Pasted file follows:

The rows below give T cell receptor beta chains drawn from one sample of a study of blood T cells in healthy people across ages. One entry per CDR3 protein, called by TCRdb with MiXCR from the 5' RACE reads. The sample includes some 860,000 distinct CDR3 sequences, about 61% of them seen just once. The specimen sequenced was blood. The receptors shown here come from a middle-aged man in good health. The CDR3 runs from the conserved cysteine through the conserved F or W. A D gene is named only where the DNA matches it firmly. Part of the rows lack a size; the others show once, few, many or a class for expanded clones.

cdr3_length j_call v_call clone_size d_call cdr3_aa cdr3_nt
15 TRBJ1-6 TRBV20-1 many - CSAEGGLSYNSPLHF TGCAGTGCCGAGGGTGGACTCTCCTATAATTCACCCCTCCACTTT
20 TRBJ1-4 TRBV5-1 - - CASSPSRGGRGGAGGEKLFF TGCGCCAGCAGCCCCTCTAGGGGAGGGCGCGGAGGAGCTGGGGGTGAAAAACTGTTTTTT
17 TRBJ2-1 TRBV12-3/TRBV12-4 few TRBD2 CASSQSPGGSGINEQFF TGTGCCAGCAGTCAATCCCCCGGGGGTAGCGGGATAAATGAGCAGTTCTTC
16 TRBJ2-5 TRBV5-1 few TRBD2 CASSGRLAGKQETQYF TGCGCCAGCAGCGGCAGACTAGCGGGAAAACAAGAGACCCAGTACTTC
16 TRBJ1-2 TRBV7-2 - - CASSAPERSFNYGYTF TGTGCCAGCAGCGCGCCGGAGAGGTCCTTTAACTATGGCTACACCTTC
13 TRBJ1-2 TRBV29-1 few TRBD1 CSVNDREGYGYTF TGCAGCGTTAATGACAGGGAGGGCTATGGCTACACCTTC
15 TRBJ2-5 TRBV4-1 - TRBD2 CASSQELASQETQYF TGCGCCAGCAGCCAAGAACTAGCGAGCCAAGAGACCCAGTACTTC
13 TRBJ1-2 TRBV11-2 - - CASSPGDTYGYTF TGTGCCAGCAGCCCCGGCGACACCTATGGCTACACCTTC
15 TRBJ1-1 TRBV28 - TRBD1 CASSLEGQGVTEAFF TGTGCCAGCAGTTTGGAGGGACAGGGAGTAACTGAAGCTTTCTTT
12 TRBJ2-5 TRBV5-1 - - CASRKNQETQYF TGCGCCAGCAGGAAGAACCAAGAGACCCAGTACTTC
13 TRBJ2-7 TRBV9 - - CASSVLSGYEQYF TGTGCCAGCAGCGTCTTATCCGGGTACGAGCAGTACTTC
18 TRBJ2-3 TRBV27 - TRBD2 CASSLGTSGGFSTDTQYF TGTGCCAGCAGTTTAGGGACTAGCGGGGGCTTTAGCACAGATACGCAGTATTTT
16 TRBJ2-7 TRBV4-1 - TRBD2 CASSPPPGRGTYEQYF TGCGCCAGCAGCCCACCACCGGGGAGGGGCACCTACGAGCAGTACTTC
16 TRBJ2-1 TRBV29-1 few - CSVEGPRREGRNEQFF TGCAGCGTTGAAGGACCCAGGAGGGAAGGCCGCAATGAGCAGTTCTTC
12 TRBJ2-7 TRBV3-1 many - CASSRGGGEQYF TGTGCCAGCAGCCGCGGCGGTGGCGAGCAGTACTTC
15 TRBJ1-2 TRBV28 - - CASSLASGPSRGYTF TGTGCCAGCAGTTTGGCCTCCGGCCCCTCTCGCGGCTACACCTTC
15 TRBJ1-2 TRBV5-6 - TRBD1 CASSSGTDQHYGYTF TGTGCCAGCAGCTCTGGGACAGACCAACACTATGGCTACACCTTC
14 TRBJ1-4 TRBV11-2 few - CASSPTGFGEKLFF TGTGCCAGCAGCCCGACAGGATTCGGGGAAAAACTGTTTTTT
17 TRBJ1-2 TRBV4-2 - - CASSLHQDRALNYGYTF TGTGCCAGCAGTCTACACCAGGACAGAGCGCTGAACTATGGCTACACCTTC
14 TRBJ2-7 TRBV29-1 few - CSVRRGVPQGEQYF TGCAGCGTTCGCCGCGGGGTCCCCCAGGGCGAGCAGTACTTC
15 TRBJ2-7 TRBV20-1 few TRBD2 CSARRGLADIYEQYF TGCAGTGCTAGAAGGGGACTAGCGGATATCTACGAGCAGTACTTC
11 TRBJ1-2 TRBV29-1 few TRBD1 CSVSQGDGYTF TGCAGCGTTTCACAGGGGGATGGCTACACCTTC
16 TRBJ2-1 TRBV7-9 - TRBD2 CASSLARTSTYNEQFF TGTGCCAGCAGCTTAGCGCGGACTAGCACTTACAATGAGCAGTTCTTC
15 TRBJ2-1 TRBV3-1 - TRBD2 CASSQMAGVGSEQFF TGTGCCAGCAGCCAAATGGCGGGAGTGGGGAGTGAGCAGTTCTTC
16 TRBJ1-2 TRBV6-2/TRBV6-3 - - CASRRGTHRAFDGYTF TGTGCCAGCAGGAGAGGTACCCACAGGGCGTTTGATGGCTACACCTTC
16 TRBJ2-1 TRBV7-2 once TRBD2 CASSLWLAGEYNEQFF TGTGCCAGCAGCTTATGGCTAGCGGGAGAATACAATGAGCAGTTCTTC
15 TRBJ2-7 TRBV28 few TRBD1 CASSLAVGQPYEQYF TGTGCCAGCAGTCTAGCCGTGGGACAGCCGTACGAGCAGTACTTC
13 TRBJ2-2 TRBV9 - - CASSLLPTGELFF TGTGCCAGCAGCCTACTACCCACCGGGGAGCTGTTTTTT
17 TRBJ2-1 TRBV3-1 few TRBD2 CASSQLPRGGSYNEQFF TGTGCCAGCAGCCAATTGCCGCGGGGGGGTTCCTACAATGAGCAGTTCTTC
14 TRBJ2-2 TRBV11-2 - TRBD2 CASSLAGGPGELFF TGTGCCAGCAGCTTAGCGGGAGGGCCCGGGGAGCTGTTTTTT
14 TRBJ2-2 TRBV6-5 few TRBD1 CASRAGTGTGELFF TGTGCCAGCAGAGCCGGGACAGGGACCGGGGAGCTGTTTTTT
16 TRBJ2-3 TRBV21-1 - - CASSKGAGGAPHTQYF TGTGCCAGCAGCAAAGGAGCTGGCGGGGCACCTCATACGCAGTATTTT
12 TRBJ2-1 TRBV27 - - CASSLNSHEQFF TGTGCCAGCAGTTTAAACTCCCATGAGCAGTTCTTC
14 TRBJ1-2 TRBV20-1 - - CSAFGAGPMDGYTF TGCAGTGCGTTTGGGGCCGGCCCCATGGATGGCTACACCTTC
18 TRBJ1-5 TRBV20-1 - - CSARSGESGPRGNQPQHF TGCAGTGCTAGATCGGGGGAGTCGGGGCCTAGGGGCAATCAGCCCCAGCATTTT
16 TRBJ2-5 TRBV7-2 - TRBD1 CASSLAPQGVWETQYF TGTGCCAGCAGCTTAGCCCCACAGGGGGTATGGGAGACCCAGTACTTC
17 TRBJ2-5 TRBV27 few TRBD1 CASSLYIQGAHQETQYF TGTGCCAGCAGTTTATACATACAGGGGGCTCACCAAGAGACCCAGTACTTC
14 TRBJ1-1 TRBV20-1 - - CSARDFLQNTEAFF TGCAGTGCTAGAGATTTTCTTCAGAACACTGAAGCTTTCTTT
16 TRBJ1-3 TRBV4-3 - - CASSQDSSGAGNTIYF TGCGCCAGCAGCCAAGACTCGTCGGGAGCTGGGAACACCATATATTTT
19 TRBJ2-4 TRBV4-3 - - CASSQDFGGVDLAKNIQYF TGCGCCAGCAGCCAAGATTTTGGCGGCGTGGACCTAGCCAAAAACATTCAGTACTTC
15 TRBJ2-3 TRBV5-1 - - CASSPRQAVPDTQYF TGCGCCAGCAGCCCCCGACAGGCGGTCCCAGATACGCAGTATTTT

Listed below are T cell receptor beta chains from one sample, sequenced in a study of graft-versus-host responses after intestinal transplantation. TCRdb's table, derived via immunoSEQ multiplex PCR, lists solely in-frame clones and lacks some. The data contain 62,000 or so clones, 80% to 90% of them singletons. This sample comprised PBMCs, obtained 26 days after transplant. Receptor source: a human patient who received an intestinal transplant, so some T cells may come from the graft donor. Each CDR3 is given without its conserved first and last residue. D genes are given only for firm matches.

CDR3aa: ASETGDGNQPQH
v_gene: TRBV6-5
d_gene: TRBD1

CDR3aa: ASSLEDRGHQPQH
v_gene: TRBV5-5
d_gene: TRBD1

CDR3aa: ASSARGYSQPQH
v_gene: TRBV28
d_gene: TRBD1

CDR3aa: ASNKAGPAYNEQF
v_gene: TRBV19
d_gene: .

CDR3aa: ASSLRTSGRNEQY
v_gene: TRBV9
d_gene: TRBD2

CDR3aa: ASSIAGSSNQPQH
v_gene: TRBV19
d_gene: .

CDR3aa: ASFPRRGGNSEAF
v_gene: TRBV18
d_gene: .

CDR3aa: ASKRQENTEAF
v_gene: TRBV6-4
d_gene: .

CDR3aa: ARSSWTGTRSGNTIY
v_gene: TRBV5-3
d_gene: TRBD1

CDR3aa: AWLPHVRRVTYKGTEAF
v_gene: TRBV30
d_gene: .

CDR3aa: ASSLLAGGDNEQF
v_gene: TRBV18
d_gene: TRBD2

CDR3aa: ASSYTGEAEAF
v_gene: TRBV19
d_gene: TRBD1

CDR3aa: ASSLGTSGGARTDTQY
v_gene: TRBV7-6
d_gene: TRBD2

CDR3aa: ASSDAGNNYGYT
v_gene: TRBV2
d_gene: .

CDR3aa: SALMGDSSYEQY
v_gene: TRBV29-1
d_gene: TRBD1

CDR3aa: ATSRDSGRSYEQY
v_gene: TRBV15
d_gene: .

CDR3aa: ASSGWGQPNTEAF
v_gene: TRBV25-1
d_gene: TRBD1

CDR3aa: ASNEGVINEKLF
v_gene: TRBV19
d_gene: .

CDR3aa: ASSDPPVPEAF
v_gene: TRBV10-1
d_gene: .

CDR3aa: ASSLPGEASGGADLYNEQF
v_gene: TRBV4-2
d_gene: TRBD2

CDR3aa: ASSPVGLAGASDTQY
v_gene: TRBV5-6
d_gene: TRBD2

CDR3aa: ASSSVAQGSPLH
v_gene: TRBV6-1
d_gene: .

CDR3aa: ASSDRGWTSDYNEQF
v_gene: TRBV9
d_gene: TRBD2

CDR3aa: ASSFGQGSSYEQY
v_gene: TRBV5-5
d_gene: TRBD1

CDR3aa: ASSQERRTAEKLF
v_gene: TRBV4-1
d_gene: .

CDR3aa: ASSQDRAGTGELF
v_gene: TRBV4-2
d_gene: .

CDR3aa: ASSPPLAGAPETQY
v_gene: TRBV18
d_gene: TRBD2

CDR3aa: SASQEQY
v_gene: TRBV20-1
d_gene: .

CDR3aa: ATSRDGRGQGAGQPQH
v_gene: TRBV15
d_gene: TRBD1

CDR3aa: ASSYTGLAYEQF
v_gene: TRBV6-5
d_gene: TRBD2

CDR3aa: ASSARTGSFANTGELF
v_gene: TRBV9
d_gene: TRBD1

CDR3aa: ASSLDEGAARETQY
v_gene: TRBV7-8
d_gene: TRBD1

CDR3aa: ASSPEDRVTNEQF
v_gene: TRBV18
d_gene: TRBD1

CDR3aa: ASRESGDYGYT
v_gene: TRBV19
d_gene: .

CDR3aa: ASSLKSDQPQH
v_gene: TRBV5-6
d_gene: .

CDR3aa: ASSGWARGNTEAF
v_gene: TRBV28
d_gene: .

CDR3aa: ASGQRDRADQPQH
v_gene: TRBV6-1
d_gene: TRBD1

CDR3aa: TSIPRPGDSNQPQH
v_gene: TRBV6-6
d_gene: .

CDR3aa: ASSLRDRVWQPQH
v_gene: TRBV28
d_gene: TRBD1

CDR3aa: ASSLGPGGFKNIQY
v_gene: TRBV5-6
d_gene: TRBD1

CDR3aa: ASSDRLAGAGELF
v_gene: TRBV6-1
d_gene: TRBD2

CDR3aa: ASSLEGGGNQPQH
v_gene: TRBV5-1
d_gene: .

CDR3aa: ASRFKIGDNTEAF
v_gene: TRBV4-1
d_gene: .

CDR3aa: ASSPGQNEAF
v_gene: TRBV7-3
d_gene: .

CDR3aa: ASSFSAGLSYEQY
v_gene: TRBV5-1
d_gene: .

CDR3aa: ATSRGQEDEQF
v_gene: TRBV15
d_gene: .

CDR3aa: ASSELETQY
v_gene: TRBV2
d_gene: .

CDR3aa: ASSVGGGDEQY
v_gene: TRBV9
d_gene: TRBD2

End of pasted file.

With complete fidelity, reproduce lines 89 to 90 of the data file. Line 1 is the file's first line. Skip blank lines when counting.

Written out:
d_gene: TRBD1

CDR3aa: ATSRDSGRSYEQY